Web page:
Concerning the relationship between HDI and UV-related melanoma in each continent, the results suggested a positive and significant correlation between the ratio of UV-related melanoma and HDI in the Americas (r = 0.452, P < 0.05) and Europe (r = 0.740, P < 0.05), though this relationship was not significant in Asia (P > 0.05). In Africa, a negative correlation was found, which was not statistically significant (r = 0.301, P > 0.05) (

Figure 4. Correlation between HDI and the fraction of melanoma attributable to ultraviolet (UV) in each continent in 2012.

According to the results of the analysis of variance (ANOVA) the highest mean of UV-related melanoma was for women (60.4 ± 32.3), men (73.8 ± 29.5), and both sexes (68.0 ± 29.8) in regions with very high human development, while the lowest mean was for women (15.0 ± 20.3), men (26.1 ± 25.1), and both sexes (20.21 ± 22.1) in regions with a medium human development (Table 3).

Table 3. Mean Fraction of Melanoma Attributable to UV in Different HDI Regions in 2012a, b
HDI ComponentsFraction of Melanoma Attributable to Ultraviolet (UV)
FemaleBothMale
Very high human development60.4 ± 32.368.0 ± 29.873.8 ± 29.5
High human development20.4 ± 21.432.58 ± 24.642.9 ± 29.8
Medium human development15.0 ± 20.320.21 ± 22.126.1 ± 25.1
Low human development26.0 ± 21.729.4 ± 19.330.0 ± 22.6
F-test23.725.121.61
P value< 0.0001< 0.0001< 0.0001

aValues are expressed as mean ± SD.

bStatistical method: analysis of variance (ANOVA).

5. Discussion

In 2012, there were nearly 168,000 cases of UV-related cancers worldwide. Studies estimated that each year there occur 23,000,000 new cases and 55,000 deaths due to melanoma globally (18). Various studies have shown that exposure to radiation is a major risk factor for skin cancer so that 65% to 90% of skin cancers are caused by exposure to UV radiation. Hence, skin protection is of paramount importance in this regard (19). It has been shown that 86% of all melanoma cases are induced by sun exposure, so increased exposure to sunlight raises the risk of melanoma up to two-fold (20).

According to the results of the current study, the highest incidence of UV-related melanoma in both sexes was in Israel (88.2%) in Asia, the United States (90.5%) in Americas, (92.5%) Norway in Europe, and South Africa (72.4%) in Africa. In Americas (r = 0.452, P < 0.05) and Europe (r = 0.740, P < 0.05), there was a significant positive association between UV-related melanoma ratio and HDI, but it was not significant in Asia (P > 0.05). In Africa, there was a negative correlation, which was not statistically significant (r = -0.301, P > 0.05).

One reason for variations in melanoma incidence worldwide is the disparity in UV exposure in different regions of the world. In the Southern Hemisphere, due to higher exposure with UV radiation, the incidence of this cancer is higher. Although the rate of melanoma is higher among Caucasians, people known as non-white are also at risk for melanoma. Lack of awareness may also increase the risk (21).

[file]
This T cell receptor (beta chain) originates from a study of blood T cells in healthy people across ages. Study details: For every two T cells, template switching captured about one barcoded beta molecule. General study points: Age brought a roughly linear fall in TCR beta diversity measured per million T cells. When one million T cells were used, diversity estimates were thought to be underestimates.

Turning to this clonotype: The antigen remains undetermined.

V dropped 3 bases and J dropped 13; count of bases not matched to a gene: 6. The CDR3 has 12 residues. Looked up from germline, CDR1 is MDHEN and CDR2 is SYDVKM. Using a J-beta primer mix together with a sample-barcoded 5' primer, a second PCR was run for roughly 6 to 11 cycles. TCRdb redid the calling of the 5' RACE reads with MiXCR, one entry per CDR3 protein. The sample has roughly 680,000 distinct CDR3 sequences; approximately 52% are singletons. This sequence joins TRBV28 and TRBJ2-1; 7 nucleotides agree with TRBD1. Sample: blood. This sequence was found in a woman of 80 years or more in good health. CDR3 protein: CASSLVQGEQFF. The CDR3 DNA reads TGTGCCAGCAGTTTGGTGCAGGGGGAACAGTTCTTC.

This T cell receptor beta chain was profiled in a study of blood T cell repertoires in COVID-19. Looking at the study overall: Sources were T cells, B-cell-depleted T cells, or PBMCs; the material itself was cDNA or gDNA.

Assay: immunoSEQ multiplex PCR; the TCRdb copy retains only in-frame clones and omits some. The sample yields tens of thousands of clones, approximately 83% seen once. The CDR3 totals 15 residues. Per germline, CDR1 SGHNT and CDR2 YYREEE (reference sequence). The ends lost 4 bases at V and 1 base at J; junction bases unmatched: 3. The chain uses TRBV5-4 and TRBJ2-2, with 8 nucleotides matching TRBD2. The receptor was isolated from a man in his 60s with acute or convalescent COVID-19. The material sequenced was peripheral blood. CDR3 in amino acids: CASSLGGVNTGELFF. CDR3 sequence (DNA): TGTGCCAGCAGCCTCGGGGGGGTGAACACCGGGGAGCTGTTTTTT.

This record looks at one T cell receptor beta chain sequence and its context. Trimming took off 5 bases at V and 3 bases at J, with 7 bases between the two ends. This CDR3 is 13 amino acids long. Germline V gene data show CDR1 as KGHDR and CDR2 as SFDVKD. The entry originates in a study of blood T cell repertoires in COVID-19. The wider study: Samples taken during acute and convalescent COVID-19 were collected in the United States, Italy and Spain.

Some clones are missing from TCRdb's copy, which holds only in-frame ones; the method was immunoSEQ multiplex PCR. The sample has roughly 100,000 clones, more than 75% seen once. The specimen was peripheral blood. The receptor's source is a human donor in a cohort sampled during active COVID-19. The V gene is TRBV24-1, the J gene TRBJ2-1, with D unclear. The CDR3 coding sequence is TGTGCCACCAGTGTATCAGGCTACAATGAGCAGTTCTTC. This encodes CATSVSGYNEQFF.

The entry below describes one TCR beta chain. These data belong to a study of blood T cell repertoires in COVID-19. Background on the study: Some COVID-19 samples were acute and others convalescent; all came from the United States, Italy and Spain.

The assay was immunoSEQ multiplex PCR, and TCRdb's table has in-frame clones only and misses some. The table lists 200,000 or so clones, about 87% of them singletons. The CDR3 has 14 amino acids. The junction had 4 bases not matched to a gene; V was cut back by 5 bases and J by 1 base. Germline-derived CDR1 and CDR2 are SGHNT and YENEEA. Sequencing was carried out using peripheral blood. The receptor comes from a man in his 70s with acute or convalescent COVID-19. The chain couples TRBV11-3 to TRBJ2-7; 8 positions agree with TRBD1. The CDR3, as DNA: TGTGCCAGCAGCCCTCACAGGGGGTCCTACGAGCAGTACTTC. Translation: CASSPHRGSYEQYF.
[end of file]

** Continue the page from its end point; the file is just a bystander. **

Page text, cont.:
Sun is the major source of UV radiation, and the degree of exposure to this radiation depends on latitude and location, time of day and year, cloud cover, air pollution, and ozone depletion in the stratosphere (22). Therefore, outdoor activities and exposure to sunlight can be considered as the major causes of melanoma proliferation over the past 5 decades (23).

The highest incidence of melanoma in New Zealand, Australia, and Europe has been registered in the elderly, with UV being a major cause of the disease in these countries (24, 25). Other reasons include genetics, lifestyles, the habit of living in open areas, and tanning by sunlight. Epidemiological studies revealed that UV is a risk factor for melanoma in genetically vulnerable populations. The presence of cancer markers is associated with a significant rise in the risk of melanoma. New Zealand’s population is at an increased risk of melanoma due to these cancer markers. In recent decades, the population distribution in New Zealand has changed dramatically, which may lead to a lower incidence of the disease in the future (26).

Given that middle-aged and older men are more prone to sun cancer than younger men and women, they are more susceptible to skin cancer. In a study conducted in Colombia, 62 and 19% of all melanoma cases in men in women were related to UVR exposure, respectively (27).

Avoiding UVR, especially during childhood and adolescence, which is a sensitive age for UV carcinogenesis, and UVR protection using appropriate garment and cover can reduce the risk of cancer at the old ages (28, 29). The incidence of skin cancer rises significantly with age, which is probably due to long-term exposure to environmental carcinogens and cancer development (30). Studies have shown that protecting individuals against the harmful effects of UVR during outdoor activities can lead to a dramatic drop in melanoma (31).

5.1. Conclusions

Melanoma is one of the most common cancers in the world, and UV radiation is its major risk factor. Since our study exhibited a positive correlation between the ratio of UV-related melanoma and HDI, further attention should be paid to this risk factor, particularly in countries with high HDI scores. Accordingly, restricting the level of exposure to UV radiation can effectively reduce UV-related melanoma cancer.

Footnotes